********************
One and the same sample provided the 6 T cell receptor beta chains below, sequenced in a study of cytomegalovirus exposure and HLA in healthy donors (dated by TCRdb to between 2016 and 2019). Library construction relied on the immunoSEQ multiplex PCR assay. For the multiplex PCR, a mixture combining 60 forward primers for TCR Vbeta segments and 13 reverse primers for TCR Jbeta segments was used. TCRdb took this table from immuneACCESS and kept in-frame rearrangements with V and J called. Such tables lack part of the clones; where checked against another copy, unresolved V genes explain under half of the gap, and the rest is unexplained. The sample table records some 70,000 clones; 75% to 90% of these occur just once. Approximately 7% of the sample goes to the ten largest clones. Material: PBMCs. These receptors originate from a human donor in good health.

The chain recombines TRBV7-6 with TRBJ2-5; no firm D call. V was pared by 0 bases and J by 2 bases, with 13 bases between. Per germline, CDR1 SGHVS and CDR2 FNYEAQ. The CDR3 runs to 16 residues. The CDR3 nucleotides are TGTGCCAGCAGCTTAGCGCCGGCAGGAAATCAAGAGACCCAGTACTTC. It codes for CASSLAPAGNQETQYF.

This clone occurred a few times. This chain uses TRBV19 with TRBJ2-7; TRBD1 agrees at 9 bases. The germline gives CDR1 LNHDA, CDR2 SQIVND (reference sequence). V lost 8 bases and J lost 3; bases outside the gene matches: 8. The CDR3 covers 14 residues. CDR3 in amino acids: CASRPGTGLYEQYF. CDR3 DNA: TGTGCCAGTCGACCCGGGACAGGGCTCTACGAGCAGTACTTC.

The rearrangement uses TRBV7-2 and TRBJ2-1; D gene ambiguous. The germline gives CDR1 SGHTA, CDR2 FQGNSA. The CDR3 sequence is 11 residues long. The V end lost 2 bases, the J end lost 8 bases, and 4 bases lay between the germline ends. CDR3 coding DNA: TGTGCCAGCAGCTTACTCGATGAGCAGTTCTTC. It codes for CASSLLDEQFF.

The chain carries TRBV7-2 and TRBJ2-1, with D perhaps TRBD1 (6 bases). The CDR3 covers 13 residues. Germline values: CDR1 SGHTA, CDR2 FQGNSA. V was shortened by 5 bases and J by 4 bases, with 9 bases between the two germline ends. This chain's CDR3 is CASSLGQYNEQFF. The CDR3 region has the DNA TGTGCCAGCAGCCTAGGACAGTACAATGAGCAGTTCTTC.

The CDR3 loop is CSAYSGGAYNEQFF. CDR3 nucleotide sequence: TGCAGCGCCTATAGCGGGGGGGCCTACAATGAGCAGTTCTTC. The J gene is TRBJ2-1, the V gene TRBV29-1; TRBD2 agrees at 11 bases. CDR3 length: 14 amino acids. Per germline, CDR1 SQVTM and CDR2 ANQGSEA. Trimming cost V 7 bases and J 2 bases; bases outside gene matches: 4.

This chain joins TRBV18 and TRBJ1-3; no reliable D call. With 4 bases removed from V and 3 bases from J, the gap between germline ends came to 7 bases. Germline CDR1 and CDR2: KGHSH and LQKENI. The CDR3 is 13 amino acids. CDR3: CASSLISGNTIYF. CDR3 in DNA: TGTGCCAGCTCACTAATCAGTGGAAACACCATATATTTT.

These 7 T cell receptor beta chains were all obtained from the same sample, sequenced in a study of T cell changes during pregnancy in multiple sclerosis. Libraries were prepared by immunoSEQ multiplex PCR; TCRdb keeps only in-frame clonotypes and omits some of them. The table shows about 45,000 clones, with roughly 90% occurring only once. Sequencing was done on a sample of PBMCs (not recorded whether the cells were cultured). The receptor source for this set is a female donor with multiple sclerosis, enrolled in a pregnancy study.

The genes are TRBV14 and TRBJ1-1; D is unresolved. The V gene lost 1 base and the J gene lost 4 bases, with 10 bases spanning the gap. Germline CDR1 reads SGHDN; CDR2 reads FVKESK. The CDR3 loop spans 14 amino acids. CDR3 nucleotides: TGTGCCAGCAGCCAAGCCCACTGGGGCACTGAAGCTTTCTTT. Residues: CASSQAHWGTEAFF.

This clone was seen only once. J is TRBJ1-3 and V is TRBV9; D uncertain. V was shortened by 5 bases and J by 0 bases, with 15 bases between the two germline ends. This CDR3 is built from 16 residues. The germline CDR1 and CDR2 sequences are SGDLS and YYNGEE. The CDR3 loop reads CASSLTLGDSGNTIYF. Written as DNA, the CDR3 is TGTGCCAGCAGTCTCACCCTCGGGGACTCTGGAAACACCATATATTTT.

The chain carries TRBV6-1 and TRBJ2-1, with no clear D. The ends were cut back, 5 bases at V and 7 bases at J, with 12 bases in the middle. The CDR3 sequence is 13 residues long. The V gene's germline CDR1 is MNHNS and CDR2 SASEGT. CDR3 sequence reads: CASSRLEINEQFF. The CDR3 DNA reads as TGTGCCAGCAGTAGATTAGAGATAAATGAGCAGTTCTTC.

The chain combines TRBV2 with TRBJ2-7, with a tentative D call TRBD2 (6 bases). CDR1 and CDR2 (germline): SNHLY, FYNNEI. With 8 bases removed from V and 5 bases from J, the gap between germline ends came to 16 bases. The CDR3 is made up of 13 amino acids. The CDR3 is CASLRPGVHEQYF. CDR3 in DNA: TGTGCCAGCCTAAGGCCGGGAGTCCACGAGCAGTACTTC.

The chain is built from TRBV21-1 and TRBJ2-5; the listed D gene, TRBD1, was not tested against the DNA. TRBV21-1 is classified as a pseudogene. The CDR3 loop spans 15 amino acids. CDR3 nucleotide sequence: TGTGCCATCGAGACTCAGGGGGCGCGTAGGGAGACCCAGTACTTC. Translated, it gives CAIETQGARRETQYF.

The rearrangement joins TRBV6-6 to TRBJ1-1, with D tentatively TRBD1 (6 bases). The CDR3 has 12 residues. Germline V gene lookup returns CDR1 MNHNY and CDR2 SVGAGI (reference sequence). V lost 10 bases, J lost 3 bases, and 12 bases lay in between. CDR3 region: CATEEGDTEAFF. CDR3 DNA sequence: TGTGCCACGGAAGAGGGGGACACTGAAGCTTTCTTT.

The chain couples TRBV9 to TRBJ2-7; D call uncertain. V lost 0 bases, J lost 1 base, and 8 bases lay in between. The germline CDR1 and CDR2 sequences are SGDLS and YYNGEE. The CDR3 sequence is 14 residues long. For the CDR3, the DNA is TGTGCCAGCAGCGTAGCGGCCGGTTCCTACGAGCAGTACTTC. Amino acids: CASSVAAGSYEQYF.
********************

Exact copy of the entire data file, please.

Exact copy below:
One and the same sample provided the 6 T cell receptor beta chains below, sequenced in a study of cytomegalovirus exposure and HLA in healthy donors (dated by TCRdb to between 2016 and 2019). Library construction relied on the immunoSEQ multiplex PCR assay. For the multiplex PCR, a mixture combining 60 forward primers for TCR Vbeta segments and 13 reverse primers for TCR Jbeta segments was used. TCRdb took this table from immuneACCESS and kept in-frame rearrangements with V and J called. Such tables lack part of the clones; where checked against another copy, unresolved V genes explain under half of the gap, and the rest is unexplained. The sample table records some 70,000 clones; 75% to 90% of these occur just once. Approximately 7% of the sample goes to the ten largest clones. Material: PBMCs. These receptors originate from a human donor in good health.

The chain recombines TRBV7-6 with TRBJ2-5; no firm D call. V was pared by 0 bases and J by 2 bases, with 13 bases between. Per germline, CDR1 SGHVS and CDR2 FNYEAQ. The CDR3 runs to 16 residues. The CDR3 nucleotides are TGTGCCAGCAGCTTAGCGCCGGCAGGAAATCAAGAGACCCAGTACTTC. It codes for CASSLAPAGNQETQYF.

This clone occurred a few times. This chain uses TRBV19 with TRBJ2-7; TRBD1 agrees at 9 bases. The germline gives CDR1 LNHDA, CDR2 SQIVND (reference sequence). V lost 8 bases and J lost 3; bases outside the gene matches: 8. The CDR3 covers 14 residues. CDR3 in amino acids: CASRPGTGLYEQYF. CDR3 DNA: TGTGCCAGTCGACCCGGGACAGGGCTCTACGAGCAGTACTTC.

The rearrangement uses TRBV7-2 and TRBJ2-1; D gene ambiguous. The germline gives CDR1 SGHTA, CDR2 FQGNSA. The CDR3 sequence is 11 residues long. The V end lost 2 bases, the J end lost 8 bases, and 4 bases lay between the germline ends. CDR3 coding DNA: TGTGCCAGCAGCTTACTCGATGAGCAGTTCTTC. It codes for CASSLLDEQFF.

The chain carries TRBV7-2 and TRBJ2-1, with D perhaps TRBD1 (6 bases). The CDR3 covers 13 residues. Germline values: CDR1 SGHTA, CDR2 FQGNSA. V was shortened by 5 bases and J by 4 bases, with 9 bases between the two germline ends. This chain's CDR3 is CASSLGQYNEQFF. The CDR3 region has the DNA TGTGCCAGCAGCCTAGGACAGTACAATGAGCAGTTCTTC.

The CDR3 loop is CSAYSGGAYNEQFF. CDR3 nucleotide sequence: TGCAGCGCCTATAGCGGGGGGGCCTACAATGAGCAGTTCTTC. The J gene is TRBJ2-1, the V gene TRBV29-1; TRBD2 agrees at 11 bases. CDR3 length: 14 amino acids. Per germline, CDR1 SQVTM and CDR2 ANQGSEA. Trimming cost V 7 bases and J 2 bases; bases outside gene matches: 4.

This chain joins TRBV18 and TRBJ1-3; no reliable D call. With 4 bases removed from V and 3 bases from J, the gap between germline ends came to 7 bases. Germline CDR1 and CDR2: KGHSH and LQKENI. The CDR3 is 13 amino acids. CDR3: CASSLISGNTIYF. CDR3 in DNA: TGTGCCAGCTCACTAATCAGTGGAAACACCATATATTTT.

These 7 T cell receptor beta chains were all obtained from the same sample, sequenced in a study of T cell changes during pregnancy in multiple sclerosis. Libraries were prepared by immunoSEQ multiplex PCR; TCRdb keeps only in-frame clonotypes and omits some of them. The table shows about 45,000 clones, with roughly 90% occurring only once. Sequencing was done on a sample of PBMCs (not recorded whether the cells were cultured). The receptor source for this set is a female donor with multiple sclerosis, enrolled in a pregnancy study.

The genes are TRBV14 and TRBJ1-1; D is unresolved. The V gene lost 1 base and the J gene lost 4 bases, with 10 bases spanning the gap. Germline CDR1 reads SGHDN; CDR2 reads FVKESK. The CDR3 loop spans 14 amino acids. CDR3 nucleotides: TGTGCCAGCAGCCAAGCCCACTGGGGCACTGAAGCTTTCTTT. Residues: CASSQAHWGTEAFF.

This clone was seen only once. J is TRBJ1-3 and V is TRBV9; D uncertain. V was shortened by 5 bases and J by 0 bases, with 15 bases between the two germline ends. This CDR3 is built from 16 residues. The germline CDR1 and CDR2 sequences are SGDLS and YYNGEE. The CDR3 loop reads CASSLTLGDSGNTIYF. Written as DNA, the CDR3 is TGTGCCAGCAGTCTCACCCTCGGGGACTCTGGAAACACCATATATTTT.

The chain carries TRBV6-1 and TRBJ2-1, with no clear D. The ends were cut back, 5 bases at V and 7 bases at J, with 12 bases in the middle. The CDR3 sequence is 13 residues long. The V gene's germline CDR1 is MNHNS and CDR2 SASEGT. CDR3 sequence reads: CASSRLEINEQFF. The CDR3 DNA reads as TGTGCCAGCAGTAGATTAGAGATAAATGAGCAGTTCTTC.

The chain combines TRBV2 with TRBJ2-7, with a tentative D call TRBD2 (6 bases). CDR1 and CDR2 (germline): SNHLY, FYNNEI. With 8 bases removed from V and 5 bases from J, the gap between germline ends came to 16 bases. The CDR3 is made up of 13 amino acids. The CDR3 is CASLRPGVHEQYF. CDR3 in DNA: TGTGCCAGCCTAAGGCCGGGAGTCCACGAGCAGTACTTC.

The chain is built from TRBV21-1 and TRBJ2-5; the listed D gene, TRBD1, was not tested against the DNA. TRBV21-1 is classified as a pseudogene. The CDR3 loop spans 15 amino acids. CDR3 nucleotide sequence: TGTGCCATCGAGACTCAGGGGGCGCGTAGGGAGACCCAGTACTTC. Translated, it gives CAIETQGARRETQYF.

The rearrangement joins TRBV6-6 to TRBJ1-1, with D tentatively TRBD1 (6 bases). The CDR3 has 12 residues. Germline V gene lookup returns CDR1 MNHNY and CDR2 SVGAGI (reference sequence). V lost 10 bases, J lost 3 bases, and 12 bases lay in between. CDR3 region: CATEEGDTEAFF. CDR3 DNA sequence: TGTGCCACGGAAGAGGGGGACACTGAAGCTTTCTTT.

The chain couples TRBV9 to TRBJ2-7; D call uncertain. V lost 0 bases, J lost 1 base, and 8 bases lay in between. The germline CDR1 and CDR2 sequences are SGDLS and YYNGEE. The CDR3 sequence is 14 residues long. For the CDR3, the DNA is TGTGCCAGCAGCGTAGCGGCCGGTTCCTACGAGCAGTACTTC. Amino acids: CASSVAAGSYEQYF.